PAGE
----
In that connection, I was intrigued a week or so ago to read in the press the comments of a UN official—he probably should not have said what he was reported as saying—who talked of recently briefing the previous Prime Minister in his present role on the situation in Israel and Palestine, particularly about the borders and the implications of the security wall and of the range of policies on both sides of it for the welfare and viability of Palestinians at present and in a future state. He said that he found Mr Blair both amazed and surprised by the briefings. This UN official then described how very surprising he found that, given the position that Mr Blair had been in for so long. Like my colleagues and many others, I believe that what is critical is an attempt to take in what is happening to Israelis and Palestinians in the present situation.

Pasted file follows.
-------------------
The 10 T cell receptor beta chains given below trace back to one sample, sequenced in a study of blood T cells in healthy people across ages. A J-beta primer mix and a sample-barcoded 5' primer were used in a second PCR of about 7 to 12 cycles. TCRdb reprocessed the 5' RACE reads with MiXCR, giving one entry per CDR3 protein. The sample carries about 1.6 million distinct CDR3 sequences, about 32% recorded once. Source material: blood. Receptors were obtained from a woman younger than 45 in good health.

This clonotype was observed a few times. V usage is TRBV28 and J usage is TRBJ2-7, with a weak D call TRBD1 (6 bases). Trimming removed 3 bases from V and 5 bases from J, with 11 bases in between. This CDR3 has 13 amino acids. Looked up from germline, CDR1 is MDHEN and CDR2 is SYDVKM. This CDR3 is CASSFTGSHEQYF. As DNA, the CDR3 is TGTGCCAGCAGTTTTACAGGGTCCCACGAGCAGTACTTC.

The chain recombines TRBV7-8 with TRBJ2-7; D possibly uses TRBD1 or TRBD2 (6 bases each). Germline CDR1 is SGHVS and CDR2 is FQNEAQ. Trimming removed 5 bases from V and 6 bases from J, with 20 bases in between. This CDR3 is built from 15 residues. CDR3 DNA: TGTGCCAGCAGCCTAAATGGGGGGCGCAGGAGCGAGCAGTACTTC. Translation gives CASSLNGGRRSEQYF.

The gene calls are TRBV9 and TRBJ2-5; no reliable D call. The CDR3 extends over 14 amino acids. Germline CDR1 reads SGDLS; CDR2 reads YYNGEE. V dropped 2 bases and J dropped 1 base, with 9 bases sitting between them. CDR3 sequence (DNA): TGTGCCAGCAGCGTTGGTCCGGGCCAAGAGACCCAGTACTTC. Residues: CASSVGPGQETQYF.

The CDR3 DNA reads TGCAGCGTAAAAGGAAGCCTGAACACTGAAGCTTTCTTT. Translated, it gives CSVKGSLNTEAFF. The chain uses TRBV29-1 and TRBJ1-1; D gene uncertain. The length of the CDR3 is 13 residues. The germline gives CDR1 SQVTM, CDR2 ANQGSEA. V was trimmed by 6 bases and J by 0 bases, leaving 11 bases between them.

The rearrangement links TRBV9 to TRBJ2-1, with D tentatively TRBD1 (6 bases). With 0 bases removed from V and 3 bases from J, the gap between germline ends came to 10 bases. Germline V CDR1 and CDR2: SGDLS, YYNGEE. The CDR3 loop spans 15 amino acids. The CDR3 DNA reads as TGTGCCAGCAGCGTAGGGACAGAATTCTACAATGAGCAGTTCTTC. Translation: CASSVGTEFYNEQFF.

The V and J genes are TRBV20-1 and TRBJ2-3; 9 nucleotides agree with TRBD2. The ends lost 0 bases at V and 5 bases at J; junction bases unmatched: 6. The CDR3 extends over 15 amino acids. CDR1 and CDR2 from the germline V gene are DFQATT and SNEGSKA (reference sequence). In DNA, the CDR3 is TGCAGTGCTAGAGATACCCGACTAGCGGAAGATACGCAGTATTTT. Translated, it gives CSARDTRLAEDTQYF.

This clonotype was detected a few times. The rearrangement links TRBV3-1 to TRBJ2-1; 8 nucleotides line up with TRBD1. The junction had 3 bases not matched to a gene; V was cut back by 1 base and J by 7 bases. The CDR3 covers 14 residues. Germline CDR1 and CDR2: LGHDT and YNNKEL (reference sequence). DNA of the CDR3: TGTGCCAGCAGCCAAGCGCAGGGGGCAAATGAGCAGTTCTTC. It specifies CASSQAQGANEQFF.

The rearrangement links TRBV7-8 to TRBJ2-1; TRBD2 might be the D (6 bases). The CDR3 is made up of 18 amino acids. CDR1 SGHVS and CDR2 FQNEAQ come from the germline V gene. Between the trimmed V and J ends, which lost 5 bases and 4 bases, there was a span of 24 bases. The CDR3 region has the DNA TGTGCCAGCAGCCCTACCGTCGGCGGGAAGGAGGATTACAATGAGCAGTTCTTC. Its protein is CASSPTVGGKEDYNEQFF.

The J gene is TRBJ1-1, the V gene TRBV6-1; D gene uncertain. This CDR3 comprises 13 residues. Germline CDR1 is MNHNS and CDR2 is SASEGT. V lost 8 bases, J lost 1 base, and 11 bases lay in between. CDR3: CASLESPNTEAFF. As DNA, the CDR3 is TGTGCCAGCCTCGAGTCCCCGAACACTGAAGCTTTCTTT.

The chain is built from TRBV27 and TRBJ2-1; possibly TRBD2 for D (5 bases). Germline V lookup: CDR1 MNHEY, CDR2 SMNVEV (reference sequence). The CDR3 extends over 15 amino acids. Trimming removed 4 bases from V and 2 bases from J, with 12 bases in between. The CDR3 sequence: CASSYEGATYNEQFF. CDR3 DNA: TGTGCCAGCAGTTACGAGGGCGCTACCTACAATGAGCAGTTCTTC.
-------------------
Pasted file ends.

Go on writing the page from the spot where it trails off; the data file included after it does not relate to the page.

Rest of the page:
It was intriguing to receive, in a letter dated 5 October, the Prime Minister’s response, not least because it was so very much more positive, more engaged, more daring and more explicit than the Government’s response to the EU Committee’s document, which the noble Lord, Lord Hannay, absolutely fairly said was bland and non-committal to a degree—although I have said more than the noble Lord said, that is what I think he meant. The Prime Minister was very up front. He shared our vision and said that this was a rare moment of opportunity to take the peace process forward. He said that the US-led meeting in November will focus minds on a goal and that we really need to be up and at it and play a full part as the UK, and then within the EU and within the quartet.